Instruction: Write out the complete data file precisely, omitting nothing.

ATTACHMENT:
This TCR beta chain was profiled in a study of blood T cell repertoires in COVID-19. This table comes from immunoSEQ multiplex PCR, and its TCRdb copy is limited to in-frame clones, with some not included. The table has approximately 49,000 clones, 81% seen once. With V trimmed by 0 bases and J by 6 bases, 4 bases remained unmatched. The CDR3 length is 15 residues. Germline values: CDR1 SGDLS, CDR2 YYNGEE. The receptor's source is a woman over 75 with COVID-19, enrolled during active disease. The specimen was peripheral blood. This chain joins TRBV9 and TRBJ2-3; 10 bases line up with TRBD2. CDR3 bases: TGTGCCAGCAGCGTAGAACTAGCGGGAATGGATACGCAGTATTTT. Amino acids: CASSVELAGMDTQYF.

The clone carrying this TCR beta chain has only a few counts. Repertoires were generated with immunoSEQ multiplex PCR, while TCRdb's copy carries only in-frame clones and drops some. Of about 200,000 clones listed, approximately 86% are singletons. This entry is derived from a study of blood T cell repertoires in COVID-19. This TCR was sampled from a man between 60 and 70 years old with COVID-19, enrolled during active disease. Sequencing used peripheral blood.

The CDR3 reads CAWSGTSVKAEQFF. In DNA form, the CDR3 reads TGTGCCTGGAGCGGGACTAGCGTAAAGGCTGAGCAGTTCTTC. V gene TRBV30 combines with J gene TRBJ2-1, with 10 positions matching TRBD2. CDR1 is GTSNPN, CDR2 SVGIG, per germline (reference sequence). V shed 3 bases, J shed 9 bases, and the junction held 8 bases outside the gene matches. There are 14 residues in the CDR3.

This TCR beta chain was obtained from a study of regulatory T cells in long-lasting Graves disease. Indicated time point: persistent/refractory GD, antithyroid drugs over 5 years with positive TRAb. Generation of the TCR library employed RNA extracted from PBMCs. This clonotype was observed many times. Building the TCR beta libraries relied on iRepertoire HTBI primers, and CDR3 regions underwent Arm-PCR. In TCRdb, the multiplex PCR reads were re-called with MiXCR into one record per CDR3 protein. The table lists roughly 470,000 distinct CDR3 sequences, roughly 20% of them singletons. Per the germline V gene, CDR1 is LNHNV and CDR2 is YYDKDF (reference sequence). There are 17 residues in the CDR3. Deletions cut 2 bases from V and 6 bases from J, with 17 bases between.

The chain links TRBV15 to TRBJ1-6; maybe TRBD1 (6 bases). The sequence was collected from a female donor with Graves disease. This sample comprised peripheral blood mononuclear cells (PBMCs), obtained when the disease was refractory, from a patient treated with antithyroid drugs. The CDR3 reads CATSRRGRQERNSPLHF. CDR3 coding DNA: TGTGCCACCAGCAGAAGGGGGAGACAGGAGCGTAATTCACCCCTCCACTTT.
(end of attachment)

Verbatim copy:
This TCR beta chain was profiled in a study of blood T cell repertoires in COVID-19. This table comes from immunoSEQ multiplex PCR, and its TCRdb copy is limited to in-frame clones, with some not included. The table has approximately 49,000 clones, 81% seen once. With V trimmed by 0 bases and J by 6 bases, 4 bases remained unmatched. The CDR3 length is 15 residues. Germline values: CDR1 SGDLS, CDR2 YYNGEE. The receptor's source is a woman over 75 with COVID-19, enrolled during active disease. The specimen was peripheral blood. This chain joins TRBV9 and TRBJ2-3; 10 bases line up with TRBD2. CDR3 bases: TGTGCCAGCAGCGTAGAACTAGCGGGAATGGATACGCAGTATTTT. Amino acids: CASSVELAGMDTQYF.

The clone carrying this TCR beta chain has only a few counts. Repertoires were generated with immunoSEQ multiplex PCR, while TCRdb's copy carries only in-frame clones and drops some. Of about 200,000 clones listed, approximately 86% are singletons. This entry is derived from a study of blood T cell repertoires in COVID-19. This TCR was sampled from a man between 60 and 70 years old with COVID-19, enrolled during active disease. Sequencing used peripheral blood.

The CDR3 reads CAWSGTSVKAEQFF. In DNA form, the CDR3 reads TGTGCCTGGAGCGGGACTAGCGTAAAGGCTGAGCAGTTCTTC. V gene TRBV30 combines with J gene TRBJ2-1, with 10 positions matching TRBD2. CDR1 is GTSNPN, CDR2 SVGIG, per germline (reference sequence). V shed 3 bases, J shed 9 bases, and the junction held 8 bases outside the gene matches. There are 14 residues in the CDR3.

This TCR beta chain was obtained from a study of regulatory T cells in long-lasting Graves disease. Indicated time point: persistent/refractory GD, antithyroid drugs over 5 years with positive TRAb. Generation of the TCR library employed RNA extracted from PBMCs. This clonotype was observed many times. Building the TCR beta libraries relied on iRepertoire HTBI primers, and CDR3 regions underwent Arm-PCR. In TCRdb, the multiplex PCR reads were re-called with MiXCR into one record per CDR3 protein. The table lists roughly 470,000 distinct CDR3 sequences, roughly 20% of them singletons. Per the germline V gene, CDR1 is LNHNV and CDR2 is YYDKDF (reference sequence). There are 17 residues in the CDR3. Deletions cut 2 bases from V and 6 bases from J, with 17 bases between.

The chain links TRBV15 to TRBJ1-6; maybe TRBD1 (6 bases). The sequence was collected from a female donor with Graves disease. This sample comprised peripheral blood mononuclear cells (PBMCs), obtained when the disease was refractory, from a patient treated with antithyroid drugs. The CDR3 reads CATSRRGRQERNSPLHF. CDR3 coding DNA: TGTGCCACCAGCAGAAGGGGGAGACAGGAGCGTAATTCACCCCTCCACTTT.